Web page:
Adobe Announces Photoshop 5
Adobe Announces Photoshop 5.0
[April 27, 1998] Adobe Systems took the wraps off a new version of Photoshop today, announcing version 5.0 as an upgrade from the previous version 4.01. Photoshop 5 has a host of new features centered around enhanced color support, multiple undo capabilities, and advanced type handling features. Although the product was officially announced today, Adobe will not begin shipping until after May 15. Hang onto your hats though, because the new features under the hood of Photoshop 5 are well worth the wait.
New Color Features Create Consistency
Photoshop 5 offers a host of new color features, including advanced RGB color matching, CIE color profile embedding for RGB, CMYK, and LAB, and grayscale color information, and new color space conversion tools that make things easier as they add additional control. The result will be more consistent color from system to system, in both RGB and CMYK colorspaces.
Another interesting feature of Photoshop 5 is support for 16 bit/channel color. This means each pixel can contain 16 bits of data, delivering well over the 16 million colors weÂ¹re used to using with standard 24 bit color systems. Although some scanners can capture 16 bit data, keep in mind that your monitor can only display 8 bit info. This means that even though your file may contain more subtle color information, your monitor can't show it to you. While that may sound silly, but it's not. It's significant in that Photoshop still uses the extra color information to create smoother gradients, and to deliver more color flexibility when converting images from one color space to another.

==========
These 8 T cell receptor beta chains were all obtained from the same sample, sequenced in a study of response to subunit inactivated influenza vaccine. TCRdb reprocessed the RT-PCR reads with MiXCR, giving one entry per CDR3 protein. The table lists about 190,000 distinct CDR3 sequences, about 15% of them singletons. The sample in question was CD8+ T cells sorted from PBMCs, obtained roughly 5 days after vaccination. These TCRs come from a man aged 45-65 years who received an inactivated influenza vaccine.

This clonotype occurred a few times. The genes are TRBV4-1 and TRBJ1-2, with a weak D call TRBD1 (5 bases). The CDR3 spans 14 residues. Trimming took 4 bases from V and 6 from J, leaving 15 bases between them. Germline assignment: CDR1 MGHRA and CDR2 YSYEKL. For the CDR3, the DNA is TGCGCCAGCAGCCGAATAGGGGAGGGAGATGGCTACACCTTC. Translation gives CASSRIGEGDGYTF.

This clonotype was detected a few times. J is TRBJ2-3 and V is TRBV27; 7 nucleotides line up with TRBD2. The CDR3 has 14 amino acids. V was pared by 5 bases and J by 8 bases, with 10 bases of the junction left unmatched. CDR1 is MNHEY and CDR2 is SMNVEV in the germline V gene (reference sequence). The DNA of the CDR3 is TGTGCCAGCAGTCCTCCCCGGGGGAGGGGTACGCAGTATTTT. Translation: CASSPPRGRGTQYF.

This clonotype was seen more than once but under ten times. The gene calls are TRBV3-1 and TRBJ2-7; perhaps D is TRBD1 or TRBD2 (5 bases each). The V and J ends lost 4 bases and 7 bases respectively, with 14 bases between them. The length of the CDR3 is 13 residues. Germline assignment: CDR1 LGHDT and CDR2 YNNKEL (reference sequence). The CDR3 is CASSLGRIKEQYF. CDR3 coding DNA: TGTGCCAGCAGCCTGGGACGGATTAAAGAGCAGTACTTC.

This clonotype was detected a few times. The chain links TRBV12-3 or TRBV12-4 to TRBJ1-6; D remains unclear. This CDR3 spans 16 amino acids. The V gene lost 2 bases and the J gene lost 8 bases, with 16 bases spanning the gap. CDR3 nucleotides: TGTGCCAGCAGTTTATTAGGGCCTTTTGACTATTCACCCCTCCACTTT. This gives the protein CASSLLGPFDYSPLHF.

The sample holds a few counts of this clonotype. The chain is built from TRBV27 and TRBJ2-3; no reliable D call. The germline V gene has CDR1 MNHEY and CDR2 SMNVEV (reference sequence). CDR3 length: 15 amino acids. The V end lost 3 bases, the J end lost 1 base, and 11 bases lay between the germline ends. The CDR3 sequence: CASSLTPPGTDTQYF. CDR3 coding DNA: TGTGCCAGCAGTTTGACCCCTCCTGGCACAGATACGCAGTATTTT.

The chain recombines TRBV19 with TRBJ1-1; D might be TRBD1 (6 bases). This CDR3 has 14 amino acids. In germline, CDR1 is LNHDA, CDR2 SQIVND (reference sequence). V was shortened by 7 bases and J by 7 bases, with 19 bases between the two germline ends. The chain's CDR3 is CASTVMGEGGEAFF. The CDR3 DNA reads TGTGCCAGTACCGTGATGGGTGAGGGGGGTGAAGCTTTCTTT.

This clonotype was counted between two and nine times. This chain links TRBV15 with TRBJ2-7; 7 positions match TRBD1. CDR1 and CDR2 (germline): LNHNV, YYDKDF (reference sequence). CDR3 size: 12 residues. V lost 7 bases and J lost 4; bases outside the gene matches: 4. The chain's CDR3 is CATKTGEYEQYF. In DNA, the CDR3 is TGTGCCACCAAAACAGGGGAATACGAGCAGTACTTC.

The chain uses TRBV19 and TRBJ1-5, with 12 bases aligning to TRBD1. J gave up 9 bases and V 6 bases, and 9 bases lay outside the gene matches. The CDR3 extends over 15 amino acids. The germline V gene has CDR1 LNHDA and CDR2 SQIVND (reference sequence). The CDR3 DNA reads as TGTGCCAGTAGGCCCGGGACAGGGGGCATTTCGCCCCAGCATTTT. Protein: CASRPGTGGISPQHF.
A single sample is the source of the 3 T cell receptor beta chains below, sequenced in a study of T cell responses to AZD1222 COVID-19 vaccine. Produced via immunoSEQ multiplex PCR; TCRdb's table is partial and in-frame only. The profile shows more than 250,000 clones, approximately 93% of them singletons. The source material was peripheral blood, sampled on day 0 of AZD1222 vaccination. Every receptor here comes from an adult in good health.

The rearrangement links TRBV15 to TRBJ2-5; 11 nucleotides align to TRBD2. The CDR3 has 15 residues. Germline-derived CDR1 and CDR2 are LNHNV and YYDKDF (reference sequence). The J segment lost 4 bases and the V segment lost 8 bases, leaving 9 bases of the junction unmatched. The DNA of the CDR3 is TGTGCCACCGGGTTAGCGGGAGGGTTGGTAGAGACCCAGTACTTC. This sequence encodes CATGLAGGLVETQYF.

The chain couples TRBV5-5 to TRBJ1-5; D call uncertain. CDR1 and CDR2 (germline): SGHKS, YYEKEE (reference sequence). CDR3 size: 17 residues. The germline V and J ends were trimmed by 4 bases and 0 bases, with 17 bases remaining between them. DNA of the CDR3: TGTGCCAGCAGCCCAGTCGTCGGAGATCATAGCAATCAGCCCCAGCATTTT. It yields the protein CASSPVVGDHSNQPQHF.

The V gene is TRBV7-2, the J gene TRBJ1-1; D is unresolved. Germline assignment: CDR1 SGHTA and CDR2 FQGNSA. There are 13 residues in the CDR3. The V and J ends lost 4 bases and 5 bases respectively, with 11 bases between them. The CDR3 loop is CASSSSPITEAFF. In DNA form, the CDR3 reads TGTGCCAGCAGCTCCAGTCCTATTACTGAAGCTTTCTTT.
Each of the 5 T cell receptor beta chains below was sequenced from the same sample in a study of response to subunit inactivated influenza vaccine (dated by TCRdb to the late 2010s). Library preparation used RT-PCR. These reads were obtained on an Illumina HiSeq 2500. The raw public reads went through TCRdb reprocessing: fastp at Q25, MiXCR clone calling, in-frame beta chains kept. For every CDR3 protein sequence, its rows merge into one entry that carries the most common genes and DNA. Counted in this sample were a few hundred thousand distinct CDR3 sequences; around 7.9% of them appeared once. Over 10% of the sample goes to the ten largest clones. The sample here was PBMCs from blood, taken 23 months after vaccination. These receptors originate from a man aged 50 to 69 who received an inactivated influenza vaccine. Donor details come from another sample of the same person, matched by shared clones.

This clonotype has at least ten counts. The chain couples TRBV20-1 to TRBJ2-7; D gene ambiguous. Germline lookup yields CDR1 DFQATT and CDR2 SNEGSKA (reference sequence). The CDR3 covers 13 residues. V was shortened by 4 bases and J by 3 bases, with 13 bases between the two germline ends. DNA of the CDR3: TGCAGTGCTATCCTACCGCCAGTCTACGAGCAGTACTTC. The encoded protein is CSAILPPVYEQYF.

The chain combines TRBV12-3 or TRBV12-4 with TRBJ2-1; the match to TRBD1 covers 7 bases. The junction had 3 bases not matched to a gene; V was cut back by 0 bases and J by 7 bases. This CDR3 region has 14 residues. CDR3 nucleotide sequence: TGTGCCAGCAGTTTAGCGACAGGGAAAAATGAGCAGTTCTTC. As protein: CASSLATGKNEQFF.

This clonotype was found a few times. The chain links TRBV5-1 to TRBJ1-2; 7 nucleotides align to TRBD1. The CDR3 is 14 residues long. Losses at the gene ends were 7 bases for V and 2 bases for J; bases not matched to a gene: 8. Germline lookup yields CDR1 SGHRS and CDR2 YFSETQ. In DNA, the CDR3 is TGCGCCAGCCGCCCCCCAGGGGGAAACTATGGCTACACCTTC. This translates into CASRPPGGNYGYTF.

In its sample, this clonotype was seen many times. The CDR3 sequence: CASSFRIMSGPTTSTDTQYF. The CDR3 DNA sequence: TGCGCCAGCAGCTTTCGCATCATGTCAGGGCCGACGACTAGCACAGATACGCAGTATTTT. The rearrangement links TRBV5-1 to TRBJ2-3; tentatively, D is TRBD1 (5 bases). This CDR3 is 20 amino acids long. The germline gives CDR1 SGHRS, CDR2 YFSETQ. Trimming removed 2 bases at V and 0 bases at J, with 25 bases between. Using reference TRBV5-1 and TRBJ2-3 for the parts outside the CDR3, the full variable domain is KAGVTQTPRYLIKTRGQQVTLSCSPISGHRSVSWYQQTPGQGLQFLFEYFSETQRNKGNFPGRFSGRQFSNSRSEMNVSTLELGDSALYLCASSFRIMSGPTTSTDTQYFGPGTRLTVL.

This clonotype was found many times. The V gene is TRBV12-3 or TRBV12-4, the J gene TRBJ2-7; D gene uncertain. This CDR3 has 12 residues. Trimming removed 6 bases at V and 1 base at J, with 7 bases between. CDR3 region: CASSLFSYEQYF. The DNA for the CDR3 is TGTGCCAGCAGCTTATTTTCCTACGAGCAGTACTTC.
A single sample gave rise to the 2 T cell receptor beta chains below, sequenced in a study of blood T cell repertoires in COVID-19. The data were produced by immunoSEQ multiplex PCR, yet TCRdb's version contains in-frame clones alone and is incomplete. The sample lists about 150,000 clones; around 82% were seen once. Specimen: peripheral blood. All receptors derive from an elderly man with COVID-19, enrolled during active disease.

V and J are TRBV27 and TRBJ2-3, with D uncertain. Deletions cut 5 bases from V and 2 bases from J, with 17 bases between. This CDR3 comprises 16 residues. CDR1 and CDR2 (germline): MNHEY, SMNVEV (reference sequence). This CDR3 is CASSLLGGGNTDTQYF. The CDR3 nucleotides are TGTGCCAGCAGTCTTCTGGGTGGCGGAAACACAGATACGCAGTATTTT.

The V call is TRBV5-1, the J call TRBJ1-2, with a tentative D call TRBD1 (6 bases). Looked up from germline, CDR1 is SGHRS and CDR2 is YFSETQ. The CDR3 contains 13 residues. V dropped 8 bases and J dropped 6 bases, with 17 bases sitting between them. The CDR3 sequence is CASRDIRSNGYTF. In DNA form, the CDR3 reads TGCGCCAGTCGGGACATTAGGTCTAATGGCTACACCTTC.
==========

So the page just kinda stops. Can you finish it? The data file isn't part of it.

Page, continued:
As a result you will be able to trust the colors on screen more than ever. You will also be able to capture and convert images with a wider color gamut than with traditional 8-bit systems.
Top-Notch Type Features
The oldest complaint from Photoshop users was that it was a pain in the butt to work with type. In the old days before layers, you were foolish even to place type in your image since it was cast in cement the second it was created. Even when layers came along, the cumbersome methods for creating type layers and tweaking the placement kept people going to drawing or layout programs to place their type effects. Photoshop 5 is going to make us rethink those old habits.
Adobe has given us a few new type tools, including a vertical type tool, a type mask tool, and a vertical type mask tool. But the really significant improvements are in the Type Tool dialog box. You can adjust the Leading, Kerning, Baseline placement, and even select a color from the dialog itself. (If I had a dollar for every time I had to cancel this dialog in 4.0 to select another color ...)
But wait, there's more. If you check the Preview box in the type tool dialog, you can see the type on screen before you click out of the dialog. You can change these parameters to your heartÂ¹s content! Not only that, but when you move your cursor into the main window, it changes to the move tool cursor and you can even reposition the type, dragging it around the screen. Thank you Adobe...thank you, thank you, thank you.